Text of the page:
Movie Mondays: Werner Herzog, Kurt Russell, and Still More Documentaries



Movie Mondays: Werner Herzog, Kurt Russell, and Still More Documentaries

As a means of rounding up Toronto’s various cinematic goings-on each week, Movie Mondays compiles the best rep cinema and art house screenings, special presentations, lectures, and limited engagements.

Kurt Russell is coming to save your summer in Big Trouble in Little China. Illustration courtesy Travis Bell, The Movie Database.

Well, the big news this week is that the newly-minted Toronto Underground Cinema, which we told you about last month, opens its doors on Friday with two free screenings. Exciting! But not to be outdone, plenty of other theatres are screening some interesting stuff this week.

The Revue (400 Roncesvalles Avenue)

The Revue continues its pun-tastic Classics In Revue series this week, with screenings of Robert Mulligan’s 1962 adaptation of To Kill A Mockingbird and Orson Welles’ 1958 masterpiece Touch of Evil on Wednesday and Thursday. Both of these are well-entrenched in AFI-approved, undisputed classics-of-American-cinema territory. Touch of Evil is particularly excellent, marking both the high watermark of the film noir genre and the end of its golden era in the late 1950s. Plus, if you like Touch of Evil, you totally get to be all “No, no, Touch of Evil is Welles’ most accomplished film” whenever somebody tries to talk about Citizen Kane. (Though everybody already knows Welles’ most accomplished film is really F for Fake.)

The Bloor (506 Bloor Street West)

With Hot Docs gone, The Bloor Cinema in the Annex now returns to its regularly scheduled rep programming. Breaking up the mini–Polanski fest leading up to Friday’s second-run premiere of The Ghost Writer is the Zoom Student Film Festival on Wednesday night. The general rule with student film festivals is that they’re attended solely by the budding filmmakers, their friends, and family. But featuring the works of would-be-Godards all under twenty, the Zoom Fest is a nice chance to see how young people who aren’t jaded, burnt out, or steeped in ironic posturing might make movies. And that’s something you don’t see every day. Another thing you don’t see every day: Polanski’s chilling The Tenant, which plays tonight at 9:10 p.m.

The Ossington (61 Ossington Avenue)

You’re probably thinking “WTF? The Ossington’s not a theatre,” and you’d be quite right. It’s not! But the west end hipster hangout has been expanding its menu beyond cheap bottles of Blue Ribbon and 50 in recent months with Herzogfest, a scattered series of screenings dedicated to hipster-approved German filmmaker Werner Herzog. With Herzog’s profile rising, thanks to his work on recent American films like Rescue Dawn and the fantastic Bad Lieutenant: Port of Call New Orleans as well as acting roles in Harmony Korine films (and an odd turn as himself on Entourage), exploring his daunting back catalogue seems an enticing proposition. Tuesday night, the Ossington is screening The Wild Blue Yonder, a 2005 sci-fi sort-of-doc, where Brad Dourif plays an alien transplanted to our planet after it has entered an ice age. As a movie, it’s not Herzog’s best, though it is as mesmerizing as anything he’s made. But as an allegory for Herzog, the darling of New German Cinema, awkwardly ingratiating himself into the machinery and culture of American filmmaking, it’s awesome.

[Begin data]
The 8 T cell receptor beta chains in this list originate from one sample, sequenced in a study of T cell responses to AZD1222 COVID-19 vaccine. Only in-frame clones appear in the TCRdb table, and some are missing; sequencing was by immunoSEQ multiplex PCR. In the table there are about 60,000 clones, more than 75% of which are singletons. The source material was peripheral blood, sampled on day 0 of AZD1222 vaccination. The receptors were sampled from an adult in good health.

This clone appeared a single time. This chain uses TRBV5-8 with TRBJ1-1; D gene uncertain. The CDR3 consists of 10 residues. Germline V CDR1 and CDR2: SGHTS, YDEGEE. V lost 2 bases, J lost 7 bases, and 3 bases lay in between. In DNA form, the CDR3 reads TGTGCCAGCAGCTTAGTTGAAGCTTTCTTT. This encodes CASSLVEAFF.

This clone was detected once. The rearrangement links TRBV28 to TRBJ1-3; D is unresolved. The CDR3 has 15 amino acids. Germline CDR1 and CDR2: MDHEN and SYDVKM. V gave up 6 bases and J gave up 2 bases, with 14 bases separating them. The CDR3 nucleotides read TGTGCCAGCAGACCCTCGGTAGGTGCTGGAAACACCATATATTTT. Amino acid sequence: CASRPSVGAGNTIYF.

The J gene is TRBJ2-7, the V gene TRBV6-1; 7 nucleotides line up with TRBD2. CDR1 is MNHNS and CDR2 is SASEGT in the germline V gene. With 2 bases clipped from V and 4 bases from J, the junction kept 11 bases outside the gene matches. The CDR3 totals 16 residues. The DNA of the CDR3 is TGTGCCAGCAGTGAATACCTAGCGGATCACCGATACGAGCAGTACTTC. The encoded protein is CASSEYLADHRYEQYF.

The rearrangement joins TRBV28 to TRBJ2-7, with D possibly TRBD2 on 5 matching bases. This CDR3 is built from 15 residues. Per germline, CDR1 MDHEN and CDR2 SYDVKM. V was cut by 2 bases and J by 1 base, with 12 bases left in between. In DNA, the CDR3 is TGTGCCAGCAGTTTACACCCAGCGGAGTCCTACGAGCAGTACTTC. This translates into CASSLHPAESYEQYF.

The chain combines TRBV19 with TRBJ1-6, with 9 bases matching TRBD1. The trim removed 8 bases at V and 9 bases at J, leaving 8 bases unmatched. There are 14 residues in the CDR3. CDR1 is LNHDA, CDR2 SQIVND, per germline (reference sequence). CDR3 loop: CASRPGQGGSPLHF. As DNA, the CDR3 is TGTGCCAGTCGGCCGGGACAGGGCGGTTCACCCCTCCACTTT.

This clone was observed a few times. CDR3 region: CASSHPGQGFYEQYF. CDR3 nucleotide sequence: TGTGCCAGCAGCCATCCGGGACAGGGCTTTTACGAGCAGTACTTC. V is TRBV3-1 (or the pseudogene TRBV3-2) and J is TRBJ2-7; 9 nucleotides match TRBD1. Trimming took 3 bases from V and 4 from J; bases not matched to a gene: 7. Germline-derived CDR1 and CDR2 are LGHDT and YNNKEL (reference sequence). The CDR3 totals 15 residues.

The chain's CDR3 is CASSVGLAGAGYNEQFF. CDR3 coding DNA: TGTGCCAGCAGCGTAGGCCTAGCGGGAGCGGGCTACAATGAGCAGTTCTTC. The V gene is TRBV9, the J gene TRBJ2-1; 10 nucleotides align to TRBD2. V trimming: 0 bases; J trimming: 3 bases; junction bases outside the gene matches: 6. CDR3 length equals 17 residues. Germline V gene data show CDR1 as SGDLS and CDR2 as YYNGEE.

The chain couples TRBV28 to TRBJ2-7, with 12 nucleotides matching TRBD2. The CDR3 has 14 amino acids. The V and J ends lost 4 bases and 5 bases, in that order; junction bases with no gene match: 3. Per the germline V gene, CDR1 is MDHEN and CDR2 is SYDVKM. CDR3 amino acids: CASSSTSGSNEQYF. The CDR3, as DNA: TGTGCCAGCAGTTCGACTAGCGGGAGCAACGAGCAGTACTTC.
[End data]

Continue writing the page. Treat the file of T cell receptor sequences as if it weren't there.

NFB Mediatheque (150 John Street)

If Hot Docs riding off into the sunset for another year has left you itching for your a non-fiction fix, the NFB has got your medicine. With strong showings at this year’s Hot Docs (not to mention its seventy-plus years of docudrama expertise), the Nation Film Board is always a reliable source for some decent documentary filmmaking. This Wednesday and Thursday, the NFB Mediatheque is screening Six Miles Deep, a look behind the scenes of the land dispute between the Iroquois Confederacy and residents of Caledonia, Ontario. With awards at the 2009 imagineNATIVE Film + Media Arts Festival, Six Miles Deep is the kind of studied, lively doc we’ve come to expect from the National Film Board.

The soon-to-be-packed Toronto Underground Cinema. Photo by Michael Chrisman/Torontoist.

Toronto Underground Cinema (186 Spadina Avenue)

Friday marks the much-anticipated grand opening of the Toronto Underground Cinema, the shiny, new space at Queen and Spadina, with a free double-bill of 1985 board game comedy Clue (the first curious pairing of Paramount and Hasbro, coming well before Transformers, G.I. Joe, and the forthcoming and frankly long overdue Stretch Armstrong movie), as well as John Carpenter’s stupid-fun 1986 summer movie spectacular Big Trouble in Little China, starring Kurt Russell as a truck driver sucked into a fantastic Chinatown underworld. It’ll be interesting to see how the Underground fills out the rest of their schedule, but as far as a summer movie kick-off this bill seems a-okay.